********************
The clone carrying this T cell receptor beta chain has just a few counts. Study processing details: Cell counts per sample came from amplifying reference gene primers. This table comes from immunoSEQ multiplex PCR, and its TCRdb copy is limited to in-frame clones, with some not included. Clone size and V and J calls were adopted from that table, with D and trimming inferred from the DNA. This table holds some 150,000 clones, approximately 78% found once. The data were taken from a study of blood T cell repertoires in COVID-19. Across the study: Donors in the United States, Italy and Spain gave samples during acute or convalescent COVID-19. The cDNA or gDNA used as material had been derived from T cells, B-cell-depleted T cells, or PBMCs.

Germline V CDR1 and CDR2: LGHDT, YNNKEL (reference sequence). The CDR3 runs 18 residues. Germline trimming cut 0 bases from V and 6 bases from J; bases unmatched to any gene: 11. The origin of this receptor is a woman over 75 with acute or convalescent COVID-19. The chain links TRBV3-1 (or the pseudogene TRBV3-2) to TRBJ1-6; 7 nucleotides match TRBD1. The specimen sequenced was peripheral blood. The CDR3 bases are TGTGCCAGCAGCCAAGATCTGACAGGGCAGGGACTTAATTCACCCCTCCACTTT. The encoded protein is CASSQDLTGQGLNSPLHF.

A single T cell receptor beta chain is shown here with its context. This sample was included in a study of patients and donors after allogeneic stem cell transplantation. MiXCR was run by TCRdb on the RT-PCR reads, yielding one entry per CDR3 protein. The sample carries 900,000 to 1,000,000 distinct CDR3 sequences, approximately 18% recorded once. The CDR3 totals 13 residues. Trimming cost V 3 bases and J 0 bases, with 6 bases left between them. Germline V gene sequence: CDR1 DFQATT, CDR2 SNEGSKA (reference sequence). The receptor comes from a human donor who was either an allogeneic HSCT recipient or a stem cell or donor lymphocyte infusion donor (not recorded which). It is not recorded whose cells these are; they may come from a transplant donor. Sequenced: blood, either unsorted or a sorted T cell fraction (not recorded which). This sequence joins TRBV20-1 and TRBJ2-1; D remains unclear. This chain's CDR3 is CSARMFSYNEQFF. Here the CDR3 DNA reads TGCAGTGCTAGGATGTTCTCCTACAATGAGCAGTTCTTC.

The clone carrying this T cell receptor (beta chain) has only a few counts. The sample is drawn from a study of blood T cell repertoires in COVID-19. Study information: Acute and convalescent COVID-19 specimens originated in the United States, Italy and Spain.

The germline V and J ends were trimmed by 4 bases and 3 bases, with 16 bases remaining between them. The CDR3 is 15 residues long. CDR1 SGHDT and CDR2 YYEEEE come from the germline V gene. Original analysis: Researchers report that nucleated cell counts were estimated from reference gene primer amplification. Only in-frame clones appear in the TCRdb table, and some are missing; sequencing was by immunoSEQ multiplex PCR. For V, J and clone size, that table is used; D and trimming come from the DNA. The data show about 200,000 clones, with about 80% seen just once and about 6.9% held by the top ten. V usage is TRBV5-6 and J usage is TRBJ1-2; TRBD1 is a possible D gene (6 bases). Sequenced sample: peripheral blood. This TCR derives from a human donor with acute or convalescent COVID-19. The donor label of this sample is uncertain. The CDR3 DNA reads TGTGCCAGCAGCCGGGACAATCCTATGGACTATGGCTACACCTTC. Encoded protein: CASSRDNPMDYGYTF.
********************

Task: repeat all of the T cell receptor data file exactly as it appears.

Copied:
The clone carrying this T cell receptor beta chain has just a few counts. Study processing details: Cell counts per sample came from amplifying reference gene primers. This table comes from immunoSEQ multiplex PCR, and its TCRdb copy is limited to in-frame clones, with some not included. Clone size and V and J calls were adopted from that table, with D and trimming inferred from the DNA. This table holds some 150,000 clones, approximately 78% found once. The data were taken from a study of blood T cell repertoires in COVID-19. Across the study: Donors in the United States, Italy and Spain gave samples during acute or convalescent COVID-19. The cDNA or gDNA used as material had been derived from T cells, B-cell-depleted T cells, or PBMCs.

Germline V CDR1 and CDR2: LGHDT, YNNKEL (reference sequence). The CDR3 runs 18 residues. Germline trimming cut 0 bases from V and 6 bases from J; bases unmatched to any gene: 11. The origin of this receptor is a woman over 75 with acute or convalescent COVID-19. The chain links TRBV3-1 (or the pseudogene TRBV3-2) to TRBJ1-6; 7 nucleotides match TRBD1. The specimen sequenced was peripheral blood. The CDR3 bases are TGTGCCAGCAGCCAAGATCTGACAGGGCAGGGACTTAATTCACCCCTCCACTTT. The encoded protein is CASSQDLTGQGLNSPLHF.

A single T cell receptor beta chain is shown here with its context. This sample was included in a study of patients and donors after allogeneic stem cell transplantation. MiXCR was run by TCRdb on the RT-PCR reads, yielding one entry per CDR3 protein. The sample carries 900,000 to 1,000,000 distinct CDR3 sequences, approximately 18% recorded once. The CDR3 totals 13 residues. Trimming cost V 3 bases and J 0 bases, with 6 bases left between them. Germline V gene sequence: CDR1 DFQATT, CDR2 SNEGSKA (reference sequence). The receptor comes from a human donor who was either an allogeneic HSCT recipient or a stem cell or donor lymphocyte infusion donor (not recorded which). It is not recorded whose cells these are; they may come from a transplant donor. Sequenced: blood, either unsorted or a sorted T cell fraction (not recorded which). This sequence joins TRBV20-1 and TRBJ2-1; D remains unclear. This chain's CDR3 is CSARMFSYNEQFF. Here the CDR3 DNA reads TGCAGTGCTAGGATGTTCTCCTACAATGAGCAGTTCTTC.

The clone carrying this T cell receptor (beta chain) has only a few counts. The sample is drawn from a study of blood T cell repertoires in COVID-19. Study information: Acute and convalescent COVID-19 specimens originated in the United States, Italy and Spain.

The germline V and J ends were trimmed by 4 bases and 3 bases, with 16 bases remaining between them. The CDR3 is 15 residues long. CDR1 SGHDT and CDR2 YYEEEE come from the germline V gene. Original analysis: Researchers report that nucleated cell counts were estimated from reference gene primer amplification. Only in-frame clones appear in the TCRdb table, and some are missing; sequencing was by immunoSEQ multiplex PCR. For V, J and clone size, that table is used; D and trimming come from the DNA. The data show about 200,000 clones, with about 80% seen just once and about 6.9% held by the top ten. V usage is TRBV5-6 and J usage is TRBJ1-2; TRBD1 is a possible D gene (6 bases). Sequenced sample: peripheral blood. This TCR derives from a human donor with acute or convalescent COVID-19. The donor label of this sample is uncertain. The CDR3 DNA reads TGTGCCAGCAGCCGGGACAATCCTATGGACTATGGCTACACCTTC. Encoded protein: CASSRDNPMDYGYTF.